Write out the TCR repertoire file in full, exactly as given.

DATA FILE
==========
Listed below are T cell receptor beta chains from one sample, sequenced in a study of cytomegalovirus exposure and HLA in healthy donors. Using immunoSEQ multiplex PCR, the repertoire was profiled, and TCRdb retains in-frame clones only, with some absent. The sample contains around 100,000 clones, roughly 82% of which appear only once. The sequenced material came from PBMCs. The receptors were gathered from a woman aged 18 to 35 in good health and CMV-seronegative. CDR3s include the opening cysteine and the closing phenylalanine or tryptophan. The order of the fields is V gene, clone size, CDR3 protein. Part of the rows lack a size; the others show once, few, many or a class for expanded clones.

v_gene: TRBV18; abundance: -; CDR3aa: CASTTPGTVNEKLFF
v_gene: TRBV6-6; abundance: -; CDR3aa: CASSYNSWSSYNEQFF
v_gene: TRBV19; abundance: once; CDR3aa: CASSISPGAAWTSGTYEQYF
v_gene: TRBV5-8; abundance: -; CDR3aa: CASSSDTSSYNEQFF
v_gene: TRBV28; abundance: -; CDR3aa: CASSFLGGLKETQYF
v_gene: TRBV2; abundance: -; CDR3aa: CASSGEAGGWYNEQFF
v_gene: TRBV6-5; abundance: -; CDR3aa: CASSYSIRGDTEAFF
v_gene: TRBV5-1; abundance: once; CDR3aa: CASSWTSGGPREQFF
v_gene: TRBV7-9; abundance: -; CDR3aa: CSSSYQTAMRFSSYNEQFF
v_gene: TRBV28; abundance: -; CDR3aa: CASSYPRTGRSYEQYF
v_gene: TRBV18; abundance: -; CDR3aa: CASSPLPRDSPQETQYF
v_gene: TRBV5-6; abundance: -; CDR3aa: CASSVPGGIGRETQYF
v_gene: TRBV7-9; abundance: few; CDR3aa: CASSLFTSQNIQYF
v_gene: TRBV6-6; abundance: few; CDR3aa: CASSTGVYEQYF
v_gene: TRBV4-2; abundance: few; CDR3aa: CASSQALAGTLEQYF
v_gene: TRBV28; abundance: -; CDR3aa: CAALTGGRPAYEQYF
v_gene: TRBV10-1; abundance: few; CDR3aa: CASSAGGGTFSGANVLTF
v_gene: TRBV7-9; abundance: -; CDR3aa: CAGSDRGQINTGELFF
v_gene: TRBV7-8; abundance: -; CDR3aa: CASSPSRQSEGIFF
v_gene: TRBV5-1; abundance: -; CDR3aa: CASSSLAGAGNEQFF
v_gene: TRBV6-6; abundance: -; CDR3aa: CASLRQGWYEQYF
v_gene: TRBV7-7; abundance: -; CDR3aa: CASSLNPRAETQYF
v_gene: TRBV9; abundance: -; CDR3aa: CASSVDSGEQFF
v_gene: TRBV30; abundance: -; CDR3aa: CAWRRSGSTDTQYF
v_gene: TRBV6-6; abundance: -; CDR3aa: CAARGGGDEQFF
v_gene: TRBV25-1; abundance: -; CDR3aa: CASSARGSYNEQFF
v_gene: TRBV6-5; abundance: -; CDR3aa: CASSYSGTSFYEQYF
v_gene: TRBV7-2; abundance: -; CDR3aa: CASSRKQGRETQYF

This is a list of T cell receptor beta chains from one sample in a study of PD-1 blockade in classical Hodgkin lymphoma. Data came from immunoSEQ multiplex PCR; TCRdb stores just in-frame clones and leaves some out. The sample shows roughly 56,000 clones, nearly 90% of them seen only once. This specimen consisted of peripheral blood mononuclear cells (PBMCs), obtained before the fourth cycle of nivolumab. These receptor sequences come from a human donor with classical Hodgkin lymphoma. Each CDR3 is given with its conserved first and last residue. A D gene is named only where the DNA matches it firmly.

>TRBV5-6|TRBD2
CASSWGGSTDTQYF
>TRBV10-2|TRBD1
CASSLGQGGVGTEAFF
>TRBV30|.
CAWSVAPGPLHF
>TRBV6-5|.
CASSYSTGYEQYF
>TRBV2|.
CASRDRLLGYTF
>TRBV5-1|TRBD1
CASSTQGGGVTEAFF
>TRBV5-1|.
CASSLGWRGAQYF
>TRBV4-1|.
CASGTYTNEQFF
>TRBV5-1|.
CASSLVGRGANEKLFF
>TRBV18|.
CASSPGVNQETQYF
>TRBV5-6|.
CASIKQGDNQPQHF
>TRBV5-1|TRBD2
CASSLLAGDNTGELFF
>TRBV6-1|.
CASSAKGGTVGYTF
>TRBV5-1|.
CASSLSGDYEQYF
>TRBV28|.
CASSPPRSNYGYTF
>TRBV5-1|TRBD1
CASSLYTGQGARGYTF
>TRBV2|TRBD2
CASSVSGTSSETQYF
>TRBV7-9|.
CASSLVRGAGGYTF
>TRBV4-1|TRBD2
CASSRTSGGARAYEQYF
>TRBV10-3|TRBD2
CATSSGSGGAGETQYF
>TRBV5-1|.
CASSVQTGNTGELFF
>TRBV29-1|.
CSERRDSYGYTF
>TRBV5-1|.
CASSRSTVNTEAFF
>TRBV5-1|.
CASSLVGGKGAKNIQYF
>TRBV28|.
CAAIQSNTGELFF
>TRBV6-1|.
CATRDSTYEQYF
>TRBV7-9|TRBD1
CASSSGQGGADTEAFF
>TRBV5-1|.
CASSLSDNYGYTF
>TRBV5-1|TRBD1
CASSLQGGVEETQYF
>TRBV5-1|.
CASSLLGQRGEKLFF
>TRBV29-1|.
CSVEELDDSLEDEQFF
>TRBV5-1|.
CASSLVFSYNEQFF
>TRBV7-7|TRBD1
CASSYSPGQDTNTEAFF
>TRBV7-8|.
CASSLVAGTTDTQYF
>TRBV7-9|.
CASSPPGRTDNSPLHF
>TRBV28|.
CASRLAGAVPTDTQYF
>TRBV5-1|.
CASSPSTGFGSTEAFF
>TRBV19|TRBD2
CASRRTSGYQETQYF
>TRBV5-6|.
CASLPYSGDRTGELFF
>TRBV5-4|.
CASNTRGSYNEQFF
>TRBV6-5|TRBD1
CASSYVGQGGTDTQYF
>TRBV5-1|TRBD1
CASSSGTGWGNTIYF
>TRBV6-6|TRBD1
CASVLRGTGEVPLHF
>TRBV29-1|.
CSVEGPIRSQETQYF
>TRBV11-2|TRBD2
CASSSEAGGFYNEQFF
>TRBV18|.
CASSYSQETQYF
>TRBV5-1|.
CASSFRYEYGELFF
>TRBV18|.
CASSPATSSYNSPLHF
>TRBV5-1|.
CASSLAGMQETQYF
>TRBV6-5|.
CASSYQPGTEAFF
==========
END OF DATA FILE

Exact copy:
Listed below are T cell receptor beta chains from one sample, sequenced in a study of cytomegalovirus exposure and HLA in healthy donors. Using immunoSEQ multiplex PCR, the repertoire was profiled, and TCRdb retains in-frame clones only, with some absent. The sample contains around 100,000 clones, roughly 82% of which appear only once. The sequenced material came from PBMCs. The receptors were gathered from a woman aged 18 to 35 in good health and CMV-seronegative. CDR3s include the opening cysteine and the closing phenylalanine or tryptophan. The order of the fields is V gene, clone size, CDR3 protein. Part of the rows lack a size; the others show once, few, many or a class for expanded clones.

v_gene: TRBV18; abundance: -; CDR3aa: CASTTPGTVNEKLFF
v_gene: TRBV6-6; abundance: -; CDR3aa: CASSYNSWSSYNEQFF
v_gene: TRBV19; abundance: once; CDR3aa: CASSISPGAAWTSGTYEQYF
v_gene: TRBV5-8; abundance: -; CDR3aa: CASSSDTSSYNEQFF
v_gene: TRBV28; abundance: -; CDR3aa: CASSFLGGLKETQYF
v_gene: TRBV2; abundance: -; CDR3aa: CASSGEAGGWYNEQFF
v_gene: TRBV6-5; abundance: -; CDR3aa: CASSYSIRGDTEAFF
v_gene: TRBV5-1; abundance: once; CDR3aa: CASSWTSGGPREQFF
v_gene: TRBV7-9; abundance: -; CDR3aa: CSSSYQTAMRFSSYNEQFF
v_gene: TRBV28; abundance: -; CDR3aa: CASSYPRTGRSYEQYF
v_gene: TRBV18; abundance: -; CDR3aa: CASSPLPRDSPQETQYF
v_gene: TRBV5-6; abundance: -; CDR3aa: CASSVPGGIGRETQYF
v_gene: TRBV7-9; abundance: few; CDR3aa: CASSLFTSQNIQYF
v_gene: TRBV6-6; abundance: few; CDR3aa: CASSTGVYEQYF
v_gene: TRBV4-2; abundance: few; CDR3aa: CASSQALAGTLEQYF
v_gene: TRBV28; abundance: -; CDR3aa: CAALTGGRPAYEQYF
v_gene: TRBV10-1; abundance: few; CDR3aa: CASSAGGGTFSGANVLTF
v_gene: TRBV7-9; abundance: -; CDR3aa: CAGSDRGQINTGELFF
v_gene: TRBV7-8; abundance: -; CDR3aa: CASSPSRQSEGIFF
v_gene: TRBV5-1; abundance: -; CDR3aa: CASSSLAGAGNEQFF
v_gene: TRBV6-6; abundance: -; CDR3aa: CASLRQGWYEQYF
v_gene: TRBV7-7; abundance: -; CDR3aa: CASSLNPRAETQYF
v_gene: TRBV9; abundance: -; CDR3aa: CASSVDSGEQFF
v_gene: TRBV30; abundance: -; CDR3aa: CAWRRSGSTDTQYF
v_gene: TRBV6-6; abundance: -; CDR3aa: CAARGGGDEQFF
v_gene: TRBV25-1; abundance: -; CDR3aa: CASSARGSYNEQFF
v_gene: TRBV6-5; abundance: -; CDR3aa: CASSYSGTSFYEQYF
v_gene: TRBV7-2; abundance: -; CDR3aa: CASSRKQGRETQYF

This is a list of T cell receptor beta chains from one sample in a study of PD-1 blockade in classical Hodgkin lymphoma. Data came from immunoSEQ multiplex PCR; TCRdb stores just in-frame clones and leaves some out. The sample shows roughly 56,000 clones, nearly 90% of them seen only once. This specimen consisted of peripheral blood mononuclear cells (PBMCs), obtained before the fourth cycle of nivolumab. These receptor sequences come from a human donor with classical Hodgkin lymphoma. Each CDR3 is given with its conserved first and last residue. A D gene is named only where the DNA matches it firmly.

>TRBV5-6|TRBD2
CASSWGGSTDTQYF
>TRBV10-2|TRBD1
CASSLGQGGVGTEAFF
>TRBV30|.
CAWSVAPGPLHF
>TRBV6-5|.
CASSYSTGYEQYF
>TRBV2|.
CASRDRLLGYTF
>TRBV5-1|TRBD1
CASSTQGGGVTEAFF
>TRBV5-1|.
CASSLGWRGAQYF
>TRBV4-1|.
CASGTYTNEQFF
>TRBV5-1|.
CASSLVGRGANEKLFF
>TRBV18|.
CASSPGVNQETQYF
>TRBV5-6|.
CASIKQGDNQPQHF
>TRBV5-1|TRBD2
CASSLLAGDNTGELFF
>TRBV6-1|.
CASSAKGGTVGYTF
>TRBV5-1|.
CASSLSGDYEQYF
>TRBV28|.
CASSPPRSNYGYTF
>TRBV5-1|TRBD1
CASSLYTGQGARGYTF
>TRBV2|TRBD2
CASSVSGTSSETQYF
>TRBV7-9|.
CASSLVRGAGGYTF
>TRBV4-1|TRBD2
CASSRTSGGARAYEQYF
>TRBV10-3|TRBD2
CATSSGSGGAGETQYF
>TRBV5-1|.
CASSVQTGNTGELFF
>TRBV29-1|.
CSERRDSYGYTF
>TRBV5-1|.
CASSRSTVNTEAFF
>TRBV5-1|.
CASSLVGGKGAKNIQYF
>TRBV28|.
CAAIQSNTGELFF
>TRBV6-1|.
CATRDSTYEQYF
>TRBV7-9|TRBD1
CASSSGQGGADTEAFF
>TRBV5-1|.
CASSLSDNYGYTF
>TRBV5-1|TRBD1
CASSLQGGVEETQYF
>TRBV5-1|.
CASSLLGQRGEKLFF
>TRBV29-1|.
CSVEELDDSLEDEQFF
>TRBV5-1|.
CASSLVFSYNEQFF
>TRBV7-7|TRBD1
CASSYSPGQDTNTEAFF
>TRBV7-8|.
CASSLVAGTTDTQYF
>TRBV7-9|.
CASSPPGRTDNSPLHF
>TRBV28|.
CASRLAGAVPTDTQYF
>TRBV5-1|.
CASSPSTGFGSTEAFF
>TRBV19|TRBD2
CASRRTSGYQETQYF
>TRBV5-6|.
CASLPYSGDRTGELFF
>TRBV5-4|.
CASNTRGSYNEQFF
>TRBV6-5|TRBD1
CASSYVGQGGTDTQYF
>TRBV5-1|TRBD1
CASSSGTGWGNTIYF
>TRBV6-6|TRBD1
CASVLRGTGEVPLHF
>TRBV29-1|.
CSVEGPIRSQETQYF
>TRBV11-2|TRBD2
CASSSEAGGFYNEQFF
>TRBV18|.
CASSYSQETQYF
>TRBV5-1|.
CASSFRYEYGELFF
>TRBV18|.
CASSPATSSYNSPLHF
>TRBV5-1|.
CASSLAGMQETQYF
>TRBV6-5|.
CASSYQPGTEAFF